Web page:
Government expands offender accommodation

For many years there has been growing frustration at the lack of stable and secure housing for people released from prison and those on probation

This week provided us with more evidence that ministers and civil servants are back from holiday and no longer focused exclusively on combatting coronavirus. Following the Ministry of Justice’s announcement on Sunday that it was controversially extending the custody time limit for how long individuals can be remanded before coming to trial, Tuesday saw the Department announce that it intended to start addressing long-standing concerns about the lack of offender accommodation by expanding the number of probation hostel places.

For many years there has been growing frustration at the lack of stable and secure housing both for people released from prison and those on probation. It is clear that hardly anyone is likely to be able to resolve their problems and move away from a life of crime if they don’t have a decent roof over their head. A recent (July 2020) report by the probation inspectorate makes clear just how dire the current situation is. Ministry of Justice figures show 11,435 people were released from prison into homelessness in 2018-2019, and 4,742 homeless people started community sentences in the same period.

Inspectors were “particularly disturbed” to find a high rate of homelessness among cases supervised by the National Probation Service (NPS), which manages the highest-risk offenders. Over 3,700 individuals managed by the NPS, many of them convicted of sexual or violent offences, left prison homeless in 2018-2019.

The Inspectorate also followed the fortunes of 116 people in the year after they were released from prison:

  • 16 per cent were still homeless after 12 months and 15 per cent were in unsettled housing
  • 63 per cent of those released into unsettled accommodation were recalled or resentenced to custody within a year, compared to 35 per cent who had settled accommodation
  • 65 per cent of those released into unsettled accommodation had reoffended, compared to 44 per cent who had settled accommodation.

It is those high risk offenders at whom the announcement is targeted. Approved premises (known as APs within the sector and probation hostels to the public at large) provide temporary accommodation (typically 6 weeks to 6 months) for those convicted of serious crimes on their release from prison. APs are staffed 24 hours a day by trained probation staff and offenders living there are subjected to close monitoring and support. They are require to comply with night-time curfews and regular drug and alcohol testing.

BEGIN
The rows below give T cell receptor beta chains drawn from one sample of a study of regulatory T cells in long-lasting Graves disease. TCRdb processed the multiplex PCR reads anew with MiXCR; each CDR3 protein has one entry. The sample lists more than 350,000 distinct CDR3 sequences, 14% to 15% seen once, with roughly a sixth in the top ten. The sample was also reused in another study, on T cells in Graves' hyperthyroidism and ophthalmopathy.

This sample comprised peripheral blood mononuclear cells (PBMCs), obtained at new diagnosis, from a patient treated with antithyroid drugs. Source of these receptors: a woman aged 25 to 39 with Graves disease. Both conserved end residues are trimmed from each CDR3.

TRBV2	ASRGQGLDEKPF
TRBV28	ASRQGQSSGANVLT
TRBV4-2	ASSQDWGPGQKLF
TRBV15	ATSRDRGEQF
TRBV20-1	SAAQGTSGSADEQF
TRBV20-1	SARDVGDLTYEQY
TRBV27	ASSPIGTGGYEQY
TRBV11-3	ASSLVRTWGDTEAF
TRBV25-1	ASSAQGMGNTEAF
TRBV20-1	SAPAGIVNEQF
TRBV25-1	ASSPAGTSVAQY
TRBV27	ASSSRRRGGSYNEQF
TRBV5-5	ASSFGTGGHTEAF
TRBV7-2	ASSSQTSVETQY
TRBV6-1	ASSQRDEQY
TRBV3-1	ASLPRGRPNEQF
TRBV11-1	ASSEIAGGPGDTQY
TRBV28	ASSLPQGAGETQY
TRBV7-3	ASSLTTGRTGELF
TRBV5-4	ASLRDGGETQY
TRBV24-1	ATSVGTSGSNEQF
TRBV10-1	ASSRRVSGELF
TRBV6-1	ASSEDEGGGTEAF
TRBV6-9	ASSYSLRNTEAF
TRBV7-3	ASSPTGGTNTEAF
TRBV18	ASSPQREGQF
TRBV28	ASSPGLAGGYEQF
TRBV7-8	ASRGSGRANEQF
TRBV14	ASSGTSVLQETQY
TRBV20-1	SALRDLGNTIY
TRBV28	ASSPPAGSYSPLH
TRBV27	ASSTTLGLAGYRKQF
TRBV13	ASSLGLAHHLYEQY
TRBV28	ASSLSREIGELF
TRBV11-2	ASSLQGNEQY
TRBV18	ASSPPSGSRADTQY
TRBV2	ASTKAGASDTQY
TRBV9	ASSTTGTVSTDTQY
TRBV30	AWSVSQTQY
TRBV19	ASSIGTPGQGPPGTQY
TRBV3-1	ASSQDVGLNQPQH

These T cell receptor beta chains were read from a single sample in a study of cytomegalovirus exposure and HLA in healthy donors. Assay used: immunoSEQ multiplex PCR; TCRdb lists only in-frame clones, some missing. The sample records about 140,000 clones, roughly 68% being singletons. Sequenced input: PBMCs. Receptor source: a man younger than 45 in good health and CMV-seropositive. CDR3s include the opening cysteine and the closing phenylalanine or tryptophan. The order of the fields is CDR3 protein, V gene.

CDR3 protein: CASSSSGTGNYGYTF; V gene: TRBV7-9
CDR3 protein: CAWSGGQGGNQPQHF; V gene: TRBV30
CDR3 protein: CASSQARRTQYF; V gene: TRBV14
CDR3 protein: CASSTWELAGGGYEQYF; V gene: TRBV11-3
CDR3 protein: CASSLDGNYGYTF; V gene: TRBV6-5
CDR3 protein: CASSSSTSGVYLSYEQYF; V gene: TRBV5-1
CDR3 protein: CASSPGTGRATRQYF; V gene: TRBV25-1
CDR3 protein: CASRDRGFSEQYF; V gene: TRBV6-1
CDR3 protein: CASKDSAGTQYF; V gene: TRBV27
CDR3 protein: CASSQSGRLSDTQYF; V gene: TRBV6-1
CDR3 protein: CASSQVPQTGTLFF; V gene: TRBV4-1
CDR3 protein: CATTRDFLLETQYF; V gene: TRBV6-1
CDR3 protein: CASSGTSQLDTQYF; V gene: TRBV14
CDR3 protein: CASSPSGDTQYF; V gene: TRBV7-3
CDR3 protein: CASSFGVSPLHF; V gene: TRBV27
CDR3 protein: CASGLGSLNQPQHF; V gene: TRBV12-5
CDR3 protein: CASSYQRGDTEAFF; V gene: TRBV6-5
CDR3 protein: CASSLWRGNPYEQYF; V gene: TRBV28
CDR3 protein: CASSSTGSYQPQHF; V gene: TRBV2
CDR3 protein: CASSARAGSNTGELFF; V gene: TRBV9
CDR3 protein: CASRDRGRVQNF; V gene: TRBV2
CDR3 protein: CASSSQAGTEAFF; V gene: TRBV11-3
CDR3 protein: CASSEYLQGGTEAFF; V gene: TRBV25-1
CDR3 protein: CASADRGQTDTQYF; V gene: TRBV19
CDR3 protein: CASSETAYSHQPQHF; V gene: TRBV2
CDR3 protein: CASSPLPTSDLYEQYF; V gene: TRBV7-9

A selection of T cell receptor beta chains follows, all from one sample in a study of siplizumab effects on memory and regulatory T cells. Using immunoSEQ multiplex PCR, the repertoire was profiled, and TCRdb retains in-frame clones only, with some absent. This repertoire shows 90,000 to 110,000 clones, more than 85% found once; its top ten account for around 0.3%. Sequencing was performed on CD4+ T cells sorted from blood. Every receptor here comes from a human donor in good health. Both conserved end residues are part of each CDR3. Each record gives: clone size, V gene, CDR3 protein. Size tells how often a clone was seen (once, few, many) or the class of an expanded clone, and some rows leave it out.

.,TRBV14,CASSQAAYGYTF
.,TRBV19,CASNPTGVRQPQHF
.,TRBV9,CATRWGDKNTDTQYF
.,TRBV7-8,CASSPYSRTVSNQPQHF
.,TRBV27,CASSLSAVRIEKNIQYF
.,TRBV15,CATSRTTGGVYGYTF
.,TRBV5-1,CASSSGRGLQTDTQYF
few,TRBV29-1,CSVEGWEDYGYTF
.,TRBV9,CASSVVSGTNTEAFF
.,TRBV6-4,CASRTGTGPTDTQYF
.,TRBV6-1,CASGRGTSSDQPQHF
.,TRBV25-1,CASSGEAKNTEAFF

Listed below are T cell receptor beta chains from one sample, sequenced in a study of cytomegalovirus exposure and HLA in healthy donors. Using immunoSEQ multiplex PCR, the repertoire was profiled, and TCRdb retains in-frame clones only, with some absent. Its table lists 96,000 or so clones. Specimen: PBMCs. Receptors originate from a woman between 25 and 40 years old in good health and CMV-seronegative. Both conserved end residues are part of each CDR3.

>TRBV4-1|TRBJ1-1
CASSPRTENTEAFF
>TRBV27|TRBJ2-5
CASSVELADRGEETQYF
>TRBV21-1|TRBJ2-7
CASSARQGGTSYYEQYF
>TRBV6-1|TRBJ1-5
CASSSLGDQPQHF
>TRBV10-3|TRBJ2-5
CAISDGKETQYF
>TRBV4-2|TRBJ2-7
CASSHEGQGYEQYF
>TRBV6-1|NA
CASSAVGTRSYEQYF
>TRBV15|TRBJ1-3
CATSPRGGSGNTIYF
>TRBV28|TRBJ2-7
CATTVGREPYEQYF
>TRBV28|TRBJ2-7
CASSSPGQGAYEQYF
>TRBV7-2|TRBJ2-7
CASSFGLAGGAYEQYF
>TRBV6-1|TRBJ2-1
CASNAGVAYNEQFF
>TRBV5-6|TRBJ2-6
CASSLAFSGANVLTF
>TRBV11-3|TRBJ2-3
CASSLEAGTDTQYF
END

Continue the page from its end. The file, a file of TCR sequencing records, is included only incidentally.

Establishing a new probation hostel is a time-consuming process since planning permission is normally required and it is unusual for local residents not to contest the development of a facility designed to house people with extensive criminal records. For this reason, the MoJ has said that it will expand provision by extending and reconfiguring existing hostels with the aim of creating 200 new bedrooms which the Department estimates will house a total of 1700 additional people released from prison every year.

The MoJ has also committed itself to spend a further £10 million on refurbishments and security, including upgraded CCTV systems and personal alarms for staff. As is now the case with any government announcements relating to infrastructure, the official press release highlights the fact that this investment will create work for local tradespeople. The MoJ also intends to use probation hostel residents and other offenders to carry out some of the renovation work through a “Handyman Scheme” which is designed to help people learn new skills and boost their employment opportunities.

This is a relatively modest but clearly much-needed expansion in housing resources for high risk offenders. However, it is clear that there remain very high levels of need for the much greater number of lower and medium risk offenders in almost every part of the country. People living in approved premises are subject to very high levels of both support and supervision and many struggle to accept a new set of very restrictive rules at exactly the point in time when they thought they were regaining their freedom on release from prison. It is known that a substantial proportion of the ever growing number of people recalled to prison on licence are individuals who failed to comply with their hostel curfew restrictions.

It is therefore entirely possible that not only will additional probation hostel places give some people leaving prison a better chance at resettlement but will also result in several of them being recalled sooner than might otherwise be the case.